I adored this show and it surprised me. I didn't know the underlying story from the book or movie in any detail, so the storytelling inside the story and how it became another character's story was brilliant and surprising. The abilities of the child actors were staggeringly amazing. They were so good. This was also the show that I felt had the best scene and lighting design (sorry, Wicked), as it served the story perfectly without being a spectacle. This was my favorite this season, and I'd love to see it again.
Our last show, just this last Wednesday, the same day we returned from our 5-night cruise. I knew more about what to expect in this show in terms of plot, and I can happily report that it delivered. Again, the children were great (as was the dog), and there were plenty of laughs. It's another one of those musicals where the music doesn't particularly leave an impression, but it's contextually entertaining. Like all of the Peter Pan fiction that has come since, it goes pretty deep into the exploration of mortality, and there are some moments that are very serious. In fact, there's a beautiful "death scene" in this show that is beautifully elegant, and I'd high five the production designers if I could.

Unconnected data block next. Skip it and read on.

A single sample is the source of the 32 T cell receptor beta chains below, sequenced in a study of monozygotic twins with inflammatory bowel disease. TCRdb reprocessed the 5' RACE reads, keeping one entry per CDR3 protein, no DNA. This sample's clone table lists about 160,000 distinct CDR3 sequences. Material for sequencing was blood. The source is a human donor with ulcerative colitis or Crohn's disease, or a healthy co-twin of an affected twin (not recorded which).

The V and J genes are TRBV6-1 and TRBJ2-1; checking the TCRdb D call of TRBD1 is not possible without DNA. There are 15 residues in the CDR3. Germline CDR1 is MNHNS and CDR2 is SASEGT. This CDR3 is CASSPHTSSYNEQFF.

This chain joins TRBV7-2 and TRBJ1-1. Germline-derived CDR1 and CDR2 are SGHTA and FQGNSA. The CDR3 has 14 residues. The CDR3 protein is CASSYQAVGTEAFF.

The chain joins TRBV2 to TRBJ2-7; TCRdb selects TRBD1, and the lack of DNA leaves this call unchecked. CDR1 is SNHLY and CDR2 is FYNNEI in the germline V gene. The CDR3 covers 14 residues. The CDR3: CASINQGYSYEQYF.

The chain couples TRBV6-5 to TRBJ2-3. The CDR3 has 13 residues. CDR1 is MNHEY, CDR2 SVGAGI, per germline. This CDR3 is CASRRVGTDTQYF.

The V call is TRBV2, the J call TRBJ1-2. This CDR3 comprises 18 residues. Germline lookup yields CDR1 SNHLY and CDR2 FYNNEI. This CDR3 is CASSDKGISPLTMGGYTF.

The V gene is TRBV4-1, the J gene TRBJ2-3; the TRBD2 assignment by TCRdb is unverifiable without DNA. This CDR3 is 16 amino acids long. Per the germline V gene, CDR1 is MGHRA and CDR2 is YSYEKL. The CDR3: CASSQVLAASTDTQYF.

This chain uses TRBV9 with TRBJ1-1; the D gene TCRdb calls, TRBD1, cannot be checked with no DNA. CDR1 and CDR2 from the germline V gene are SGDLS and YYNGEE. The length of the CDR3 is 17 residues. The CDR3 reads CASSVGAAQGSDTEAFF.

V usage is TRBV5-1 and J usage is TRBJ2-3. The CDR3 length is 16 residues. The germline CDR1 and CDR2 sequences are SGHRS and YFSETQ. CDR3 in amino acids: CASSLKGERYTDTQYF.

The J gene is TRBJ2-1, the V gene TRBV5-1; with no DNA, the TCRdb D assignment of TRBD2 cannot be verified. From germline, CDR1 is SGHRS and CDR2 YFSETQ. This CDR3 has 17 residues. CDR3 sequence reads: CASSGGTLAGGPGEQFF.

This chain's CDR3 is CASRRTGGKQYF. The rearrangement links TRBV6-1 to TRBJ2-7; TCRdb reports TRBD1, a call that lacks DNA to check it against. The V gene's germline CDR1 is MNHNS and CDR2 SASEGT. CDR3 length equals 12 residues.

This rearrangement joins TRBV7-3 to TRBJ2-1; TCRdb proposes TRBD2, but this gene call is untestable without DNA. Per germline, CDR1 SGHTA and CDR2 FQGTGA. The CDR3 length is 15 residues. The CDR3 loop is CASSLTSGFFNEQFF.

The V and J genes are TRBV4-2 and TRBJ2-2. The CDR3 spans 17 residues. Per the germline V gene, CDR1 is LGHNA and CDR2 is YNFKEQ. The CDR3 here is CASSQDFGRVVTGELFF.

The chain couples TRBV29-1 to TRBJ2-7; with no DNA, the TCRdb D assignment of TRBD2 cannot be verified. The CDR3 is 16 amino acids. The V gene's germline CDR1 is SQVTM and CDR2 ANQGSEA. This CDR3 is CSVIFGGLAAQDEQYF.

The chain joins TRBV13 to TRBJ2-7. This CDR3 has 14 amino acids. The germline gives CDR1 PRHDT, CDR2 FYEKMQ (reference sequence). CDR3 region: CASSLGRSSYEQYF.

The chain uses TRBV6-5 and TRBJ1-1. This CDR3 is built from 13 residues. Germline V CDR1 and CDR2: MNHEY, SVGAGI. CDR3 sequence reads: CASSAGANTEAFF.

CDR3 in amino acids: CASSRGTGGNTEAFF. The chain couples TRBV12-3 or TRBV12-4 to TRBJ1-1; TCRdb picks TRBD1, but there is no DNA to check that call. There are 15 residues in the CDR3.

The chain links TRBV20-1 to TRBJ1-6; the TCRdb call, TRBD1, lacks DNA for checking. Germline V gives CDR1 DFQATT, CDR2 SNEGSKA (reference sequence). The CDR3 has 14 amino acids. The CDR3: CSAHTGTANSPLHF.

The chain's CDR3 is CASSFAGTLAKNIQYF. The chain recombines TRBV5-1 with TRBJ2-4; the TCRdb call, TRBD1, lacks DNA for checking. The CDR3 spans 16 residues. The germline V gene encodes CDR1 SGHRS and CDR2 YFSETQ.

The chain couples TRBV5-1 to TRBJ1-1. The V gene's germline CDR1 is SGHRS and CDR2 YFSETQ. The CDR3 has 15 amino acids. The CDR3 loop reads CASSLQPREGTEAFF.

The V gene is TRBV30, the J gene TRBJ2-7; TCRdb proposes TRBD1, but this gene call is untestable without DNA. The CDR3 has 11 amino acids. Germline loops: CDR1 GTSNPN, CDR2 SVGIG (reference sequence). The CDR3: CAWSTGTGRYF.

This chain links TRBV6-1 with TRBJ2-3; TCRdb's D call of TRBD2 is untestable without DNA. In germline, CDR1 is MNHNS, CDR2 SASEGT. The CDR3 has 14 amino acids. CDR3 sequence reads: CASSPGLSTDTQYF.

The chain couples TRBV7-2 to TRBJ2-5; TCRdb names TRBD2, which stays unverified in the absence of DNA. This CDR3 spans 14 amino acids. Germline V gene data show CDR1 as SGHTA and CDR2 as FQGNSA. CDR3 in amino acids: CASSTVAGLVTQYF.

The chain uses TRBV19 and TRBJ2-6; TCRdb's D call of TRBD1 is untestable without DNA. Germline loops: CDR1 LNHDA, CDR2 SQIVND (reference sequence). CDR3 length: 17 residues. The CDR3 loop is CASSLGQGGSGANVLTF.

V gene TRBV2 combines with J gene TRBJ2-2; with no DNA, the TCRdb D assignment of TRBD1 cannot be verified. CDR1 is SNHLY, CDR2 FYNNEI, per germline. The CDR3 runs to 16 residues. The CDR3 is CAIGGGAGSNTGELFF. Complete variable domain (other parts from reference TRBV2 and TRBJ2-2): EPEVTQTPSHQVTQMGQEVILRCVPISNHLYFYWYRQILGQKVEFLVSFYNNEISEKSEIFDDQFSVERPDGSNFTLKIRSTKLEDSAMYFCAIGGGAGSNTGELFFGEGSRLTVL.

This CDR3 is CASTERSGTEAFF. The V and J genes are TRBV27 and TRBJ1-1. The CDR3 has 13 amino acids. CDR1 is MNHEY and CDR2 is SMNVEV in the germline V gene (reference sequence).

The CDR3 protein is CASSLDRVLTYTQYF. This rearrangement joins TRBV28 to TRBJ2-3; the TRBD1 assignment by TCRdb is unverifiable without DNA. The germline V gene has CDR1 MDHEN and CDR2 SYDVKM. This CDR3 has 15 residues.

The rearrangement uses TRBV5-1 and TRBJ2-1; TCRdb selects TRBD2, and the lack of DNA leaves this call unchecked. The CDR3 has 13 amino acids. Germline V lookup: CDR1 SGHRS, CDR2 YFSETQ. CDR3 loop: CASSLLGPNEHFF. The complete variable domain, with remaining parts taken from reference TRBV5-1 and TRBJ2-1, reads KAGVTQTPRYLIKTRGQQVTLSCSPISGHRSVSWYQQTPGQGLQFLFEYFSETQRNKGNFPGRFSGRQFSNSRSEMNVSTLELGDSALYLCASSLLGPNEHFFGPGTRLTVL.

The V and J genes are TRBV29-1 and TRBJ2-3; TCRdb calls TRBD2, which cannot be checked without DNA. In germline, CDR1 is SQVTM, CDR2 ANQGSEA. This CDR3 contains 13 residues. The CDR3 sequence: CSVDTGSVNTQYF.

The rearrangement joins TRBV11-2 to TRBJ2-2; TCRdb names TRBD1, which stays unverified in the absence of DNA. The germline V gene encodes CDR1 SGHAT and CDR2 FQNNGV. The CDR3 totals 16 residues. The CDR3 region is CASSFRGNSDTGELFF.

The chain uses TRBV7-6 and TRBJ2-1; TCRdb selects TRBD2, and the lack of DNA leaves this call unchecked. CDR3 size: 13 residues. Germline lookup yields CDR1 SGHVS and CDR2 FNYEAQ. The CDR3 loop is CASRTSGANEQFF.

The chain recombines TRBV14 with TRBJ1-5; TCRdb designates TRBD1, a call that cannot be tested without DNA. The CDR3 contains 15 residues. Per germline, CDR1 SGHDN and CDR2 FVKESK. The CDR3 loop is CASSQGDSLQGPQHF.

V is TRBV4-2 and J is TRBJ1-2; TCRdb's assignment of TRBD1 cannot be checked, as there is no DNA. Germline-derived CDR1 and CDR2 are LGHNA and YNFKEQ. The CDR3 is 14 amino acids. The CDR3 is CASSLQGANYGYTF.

Overall, I'm sad that we're done for the year, but the next season begins in September. There are more shows, nine total, but it's more of a mixed bag. I'm not that interested in On Your Feet!, and we're already groaning about the Phantom sequel (which we'll see if only to confirm the groans). Rent is coming, which I like as a story but have never understood the love for it or the music. Also, we'll see The King and I, which is a classic, The Book of Mormon returns and I'm stoked about that, School of Rock, The Lion King, which I've seen before, Waitress and Something Rotten. Being a subscriber this year means you'll be there for Hamilton the year after, and I imagine we'll do our best to see that more than once.